"It concludes that learning today is becoming increasingly peer-based and networked, and this is important to consider as we begin to re-imagine education in the 21st century." (Connie Yowell, Ph.D., Director of Education at the MacArthur Foundation)

As long as it's balanced with real life "social networking" online interaction is beneficial. But if the next generation of young people enter the real world knowing nothing but how to text each other, run a successful WoW raid and manage friends on Facebook, we're looking at an epidemic of cognitive dissonance.

Re:Telling you what you want to hear (-1, Troll)

Anonymous Coward | more than 5 years ago | (#25836333)

The MacArthur Foundation long ago devolved into an engine of cultural Marxisism (see Antonio Gramsci). I wouldn't trust anything they say. Teaching kids teh gay is a priority of theirs and no doubt thats a reason they like the social sites and the proselytising that goes on there "In addition to its support of radical environmentalism, the MacArthur Foundation funds groups that advocate gun control, juvenile justice reform, alternatives to incarceration for criminals, low-rent housing for the poor, radical feminist causes, gay rights, and "community change" initiatives to counter America's allegedly rampant racism, sexism, classism, and homophobia. Further, it supports organizations that oppose Social Security privatization, school choice, and the U.S. military's development of an anti-missile defense system." http://www.discoverthenetworks.org/funderProfile.asp?fndid=5223 [discoverthenetworks.org]

The Real News (0)

Anonymous Coward | more than 5 years ago | (#25835021)

Forget about this throwaway study. The real news to me is that Blue's News is still around. I haven't read them since I still played Quake 2!

Additional Social Benefits... (4, Funny)

TheNecromancer (179644) | more than 5 years ago | (#25835051)

1. Better/more productive interaction with trolls and orcs
2. Able to dual wield weapons years earlier than other kids
3. Greater self-esteem when leveling

and most importantly...

4. Able to talk to virtual characters of the female (elf, dwarf, whatever) persuasion!!

Re: Additional ... (0)

Anonymous Coward | more than 5 years ago | (#25835215)

slash troll troll?

Re:Additional Social Benefits... (3, Funny)

D Ninja (825055) | more than 5 years ago | (#25835635)

4. Able to talk to virtual characters of the female (elf, dwarf, whatever) persuasion!!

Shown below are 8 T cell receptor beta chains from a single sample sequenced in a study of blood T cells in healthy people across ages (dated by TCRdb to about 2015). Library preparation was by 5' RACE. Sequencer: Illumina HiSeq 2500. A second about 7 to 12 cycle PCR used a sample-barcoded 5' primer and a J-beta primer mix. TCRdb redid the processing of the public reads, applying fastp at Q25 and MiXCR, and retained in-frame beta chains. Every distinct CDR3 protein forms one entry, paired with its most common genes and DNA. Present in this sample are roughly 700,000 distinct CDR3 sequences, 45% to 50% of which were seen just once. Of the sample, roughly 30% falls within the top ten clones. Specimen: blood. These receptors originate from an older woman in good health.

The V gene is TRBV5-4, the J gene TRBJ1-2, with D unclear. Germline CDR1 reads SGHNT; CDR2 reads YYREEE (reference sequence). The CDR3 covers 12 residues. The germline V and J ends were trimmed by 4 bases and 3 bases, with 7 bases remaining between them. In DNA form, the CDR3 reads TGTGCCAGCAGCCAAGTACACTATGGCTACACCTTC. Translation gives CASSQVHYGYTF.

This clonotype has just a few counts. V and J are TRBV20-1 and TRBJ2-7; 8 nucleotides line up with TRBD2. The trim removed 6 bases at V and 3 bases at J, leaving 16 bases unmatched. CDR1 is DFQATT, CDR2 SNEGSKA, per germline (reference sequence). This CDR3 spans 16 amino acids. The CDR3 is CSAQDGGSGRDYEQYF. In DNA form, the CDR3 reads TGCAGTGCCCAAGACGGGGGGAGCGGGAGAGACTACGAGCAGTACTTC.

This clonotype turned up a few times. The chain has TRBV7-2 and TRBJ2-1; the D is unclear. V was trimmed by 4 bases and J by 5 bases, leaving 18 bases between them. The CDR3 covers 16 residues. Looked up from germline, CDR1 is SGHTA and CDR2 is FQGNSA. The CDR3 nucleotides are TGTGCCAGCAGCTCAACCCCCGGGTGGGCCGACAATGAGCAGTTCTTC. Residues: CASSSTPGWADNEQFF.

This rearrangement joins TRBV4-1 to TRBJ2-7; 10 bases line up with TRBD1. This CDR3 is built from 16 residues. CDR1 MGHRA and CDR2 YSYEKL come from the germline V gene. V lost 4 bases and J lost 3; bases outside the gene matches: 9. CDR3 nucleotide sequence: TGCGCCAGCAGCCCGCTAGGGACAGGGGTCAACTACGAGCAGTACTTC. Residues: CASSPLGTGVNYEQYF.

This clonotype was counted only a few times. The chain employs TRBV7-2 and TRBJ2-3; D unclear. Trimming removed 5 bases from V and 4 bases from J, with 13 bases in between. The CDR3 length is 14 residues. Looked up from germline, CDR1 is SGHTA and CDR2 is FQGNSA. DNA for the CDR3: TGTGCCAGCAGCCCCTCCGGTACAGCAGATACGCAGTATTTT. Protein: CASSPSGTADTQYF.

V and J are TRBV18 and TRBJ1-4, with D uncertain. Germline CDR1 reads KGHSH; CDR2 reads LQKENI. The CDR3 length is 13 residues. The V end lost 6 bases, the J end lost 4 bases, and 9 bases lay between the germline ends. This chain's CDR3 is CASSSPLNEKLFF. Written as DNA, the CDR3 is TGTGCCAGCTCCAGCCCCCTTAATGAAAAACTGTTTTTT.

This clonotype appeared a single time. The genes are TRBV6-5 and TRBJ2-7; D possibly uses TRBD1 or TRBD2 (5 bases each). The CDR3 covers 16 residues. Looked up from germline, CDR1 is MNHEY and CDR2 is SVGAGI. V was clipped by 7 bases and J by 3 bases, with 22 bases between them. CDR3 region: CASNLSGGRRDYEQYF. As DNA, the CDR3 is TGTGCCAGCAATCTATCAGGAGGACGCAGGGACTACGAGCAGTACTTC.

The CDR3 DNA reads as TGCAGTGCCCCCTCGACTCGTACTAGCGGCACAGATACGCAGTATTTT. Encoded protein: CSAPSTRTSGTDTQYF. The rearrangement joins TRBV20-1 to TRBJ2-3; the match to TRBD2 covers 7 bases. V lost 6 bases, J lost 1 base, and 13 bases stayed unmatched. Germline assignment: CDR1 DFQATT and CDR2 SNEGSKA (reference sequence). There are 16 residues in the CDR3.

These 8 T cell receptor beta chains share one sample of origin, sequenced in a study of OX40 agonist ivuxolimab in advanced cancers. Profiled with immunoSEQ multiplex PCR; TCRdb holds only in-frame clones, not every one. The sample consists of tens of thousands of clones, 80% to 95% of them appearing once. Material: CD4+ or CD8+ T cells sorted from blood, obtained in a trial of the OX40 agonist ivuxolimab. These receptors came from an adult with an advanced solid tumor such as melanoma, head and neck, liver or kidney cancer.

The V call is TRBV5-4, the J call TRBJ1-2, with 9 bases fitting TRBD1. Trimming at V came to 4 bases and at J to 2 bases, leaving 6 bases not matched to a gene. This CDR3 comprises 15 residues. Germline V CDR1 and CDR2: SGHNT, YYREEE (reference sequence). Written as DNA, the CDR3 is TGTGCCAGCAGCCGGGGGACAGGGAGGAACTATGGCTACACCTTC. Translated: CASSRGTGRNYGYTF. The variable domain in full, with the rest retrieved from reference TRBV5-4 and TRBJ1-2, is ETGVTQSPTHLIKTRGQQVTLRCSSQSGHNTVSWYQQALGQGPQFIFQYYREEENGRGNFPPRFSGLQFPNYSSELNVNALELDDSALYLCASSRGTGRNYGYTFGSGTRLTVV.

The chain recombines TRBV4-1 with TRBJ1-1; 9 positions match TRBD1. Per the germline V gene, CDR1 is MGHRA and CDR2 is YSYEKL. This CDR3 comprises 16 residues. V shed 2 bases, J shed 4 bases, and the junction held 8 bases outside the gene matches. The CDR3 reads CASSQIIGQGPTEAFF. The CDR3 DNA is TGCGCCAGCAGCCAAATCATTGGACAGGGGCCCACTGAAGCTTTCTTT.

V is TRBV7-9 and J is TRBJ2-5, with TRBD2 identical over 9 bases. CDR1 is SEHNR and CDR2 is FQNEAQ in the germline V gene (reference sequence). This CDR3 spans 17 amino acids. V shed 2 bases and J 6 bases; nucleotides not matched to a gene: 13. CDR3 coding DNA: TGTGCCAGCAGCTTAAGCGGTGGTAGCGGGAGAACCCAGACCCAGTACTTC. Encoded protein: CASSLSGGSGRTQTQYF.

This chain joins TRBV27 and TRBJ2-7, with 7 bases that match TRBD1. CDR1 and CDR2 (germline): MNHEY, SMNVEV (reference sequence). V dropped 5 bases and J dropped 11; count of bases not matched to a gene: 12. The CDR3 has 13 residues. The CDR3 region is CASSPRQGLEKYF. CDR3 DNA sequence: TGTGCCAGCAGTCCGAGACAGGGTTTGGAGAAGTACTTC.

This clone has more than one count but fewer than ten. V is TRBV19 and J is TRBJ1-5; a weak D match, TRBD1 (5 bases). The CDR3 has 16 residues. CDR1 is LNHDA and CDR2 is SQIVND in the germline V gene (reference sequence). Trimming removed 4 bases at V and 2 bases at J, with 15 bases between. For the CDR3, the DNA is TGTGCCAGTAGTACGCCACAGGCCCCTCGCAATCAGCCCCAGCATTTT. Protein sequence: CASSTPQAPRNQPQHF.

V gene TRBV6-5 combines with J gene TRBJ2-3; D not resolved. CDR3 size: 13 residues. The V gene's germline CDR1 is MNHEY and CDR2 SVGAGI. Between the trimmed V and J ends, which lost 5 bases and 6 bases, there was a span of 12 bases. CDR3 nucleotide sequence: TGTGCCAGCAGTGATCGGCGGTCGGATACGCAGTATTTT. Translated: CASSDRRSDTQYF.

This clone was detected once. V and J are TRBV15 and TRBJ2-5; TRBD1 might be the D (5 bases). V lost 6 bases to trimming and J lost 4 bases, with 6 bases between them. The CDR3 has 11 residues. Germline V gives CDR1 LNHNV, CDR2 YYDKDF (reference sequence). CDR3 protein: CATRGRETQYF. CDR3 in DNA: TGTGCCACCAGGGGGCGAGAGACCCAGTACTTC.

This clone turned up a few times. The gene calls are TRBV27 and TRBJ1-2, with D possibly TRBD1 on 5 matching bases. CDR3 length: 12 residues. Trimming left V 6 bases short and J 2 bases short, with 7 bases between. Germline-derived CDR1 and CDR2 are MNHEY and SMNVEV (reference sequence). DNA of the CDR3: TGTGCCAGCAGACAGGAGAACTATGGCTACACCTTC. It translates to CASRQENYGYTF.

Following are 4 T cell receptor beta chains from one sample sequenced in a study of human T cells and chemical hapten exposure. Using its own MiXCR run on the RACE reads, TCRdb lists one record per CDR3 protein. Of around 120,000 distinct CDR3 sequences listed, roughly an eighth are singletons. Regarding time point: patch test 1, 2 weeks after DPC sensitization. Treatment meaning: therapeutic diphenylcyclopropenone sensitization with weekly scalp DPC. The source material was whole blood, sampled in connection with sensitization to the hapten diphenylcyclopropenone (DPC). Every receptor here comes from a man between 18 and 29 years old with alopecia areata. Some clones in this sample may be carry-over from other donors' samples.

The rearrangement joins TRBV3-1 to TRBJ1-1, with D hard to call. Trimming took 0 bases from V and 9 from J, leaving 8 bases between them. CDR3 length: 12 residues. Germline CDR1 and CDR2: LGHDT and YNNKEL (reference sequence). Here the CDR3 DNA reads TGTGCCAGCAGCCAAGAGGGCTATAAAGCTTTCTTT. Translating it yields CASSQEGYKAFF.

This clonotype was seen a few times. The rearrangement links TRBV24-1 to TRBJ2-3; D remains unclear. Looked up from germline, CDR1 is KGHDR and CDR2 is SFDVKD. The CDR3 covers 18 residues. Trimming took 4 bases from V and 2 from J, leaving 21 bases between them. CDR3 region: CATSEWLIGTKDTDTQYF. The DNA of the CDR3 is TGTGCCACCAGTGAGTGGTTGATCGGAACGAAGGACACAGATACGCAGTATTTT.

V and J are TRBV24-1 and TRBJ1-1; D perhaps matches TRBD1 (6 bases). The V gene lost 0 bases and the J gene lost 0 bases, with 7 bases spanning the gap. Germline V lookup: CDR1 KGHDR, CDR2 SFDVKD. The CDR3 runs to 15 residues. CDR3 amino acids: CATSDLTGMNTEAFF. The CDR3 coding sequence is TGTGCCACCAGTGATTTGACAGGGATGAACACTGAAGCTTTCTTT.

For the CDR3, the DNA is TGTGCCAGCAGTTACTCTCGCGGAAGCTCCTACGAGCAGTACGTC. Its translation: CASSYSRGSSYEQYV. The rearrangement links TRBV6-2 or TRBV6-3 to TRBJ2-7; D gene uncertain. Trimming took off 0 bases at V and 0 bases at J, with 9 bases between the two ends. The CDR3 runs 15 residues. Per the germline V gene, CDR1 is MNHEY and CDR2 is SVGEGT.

A Female Dwarf? A FEMALE DWARF?! Have you SEEN what they look like?!

Dude...I was with you on that list until you said this. Then you just blew all your credibility.

Re:Additional Social Benefits... (1)

TheNecromancer (179644) | more than 5 years ago | (#25835765)

I wasn't trying to comment on the attractiveness of female dwarfs. It was the next best choice of non-human races. Would you have reacted better if I had included orcs? Trolls? GNOMES?!?!????

Re:Additional Social Benefits... (0)

Anonymous Coward | more than 5 years ago | (#25837251)

Gnome chicks are hotter than Dwarfs. And depending on the system Trolls and halflings aren't too bad.
Never understood the atraction of elf girls, or furries. The former is too skinny and the later to hairy.

Orc gals are down right scary, though.

Re:Additional Social Benefits... (0)

Anonymous Coward | more than 5 years ago | (#25835997)

4. Able to talk to virtual characters of the female (elf, dwarf, whatever) persuasion!!

After all, talking to men pretending to be women is an important social skill! You never know when you might run into a trannie in real life!

Conclusions don't exactly mact methodology (1)

silvershade (861788) | more than 5 years ago | (#25835199)

This seems like a good study but it has one major flaw. The authors are generalizing the results of the study to the entire population, "youth." However they used a qualitative research approach which does not allow for generalization. Moreover, there is insufficient description of who actually participated in the study and how these people were recruited for the study to allow readers to make their own generalizations. I think the results of the study are good, the authors just need to be more careful about drawing sweeping inferences from them.

Re:Conclusions don't exactly mact methodology (0)

Anonymous Coward | more than 5 years ago | (#25835551)

For a minority of children, the casual use of social media served as a springboard to them gaining technological expertise

Am I the only one that saw this? How exactly does a minority of children make this gospel?

Need more video gaming, not less! (0)

Anonymous Coward | more than 5 years ago | (#25835249)

When I'm behind drivers that stare at green lights for 4 seconds or more, or wait for multi-block-long gaps in traffic before pulling out, I think to myself, we need MORE video gaming, not less. Most drivers' reaction times are in the one-second-plus range...

Classic Slashdot (4, Insightful)

Rary (566291) | more than 5 years ago | (#25835297)

What follows is not a comment on the story, but a meta-comment. Feel free to mod as you wish.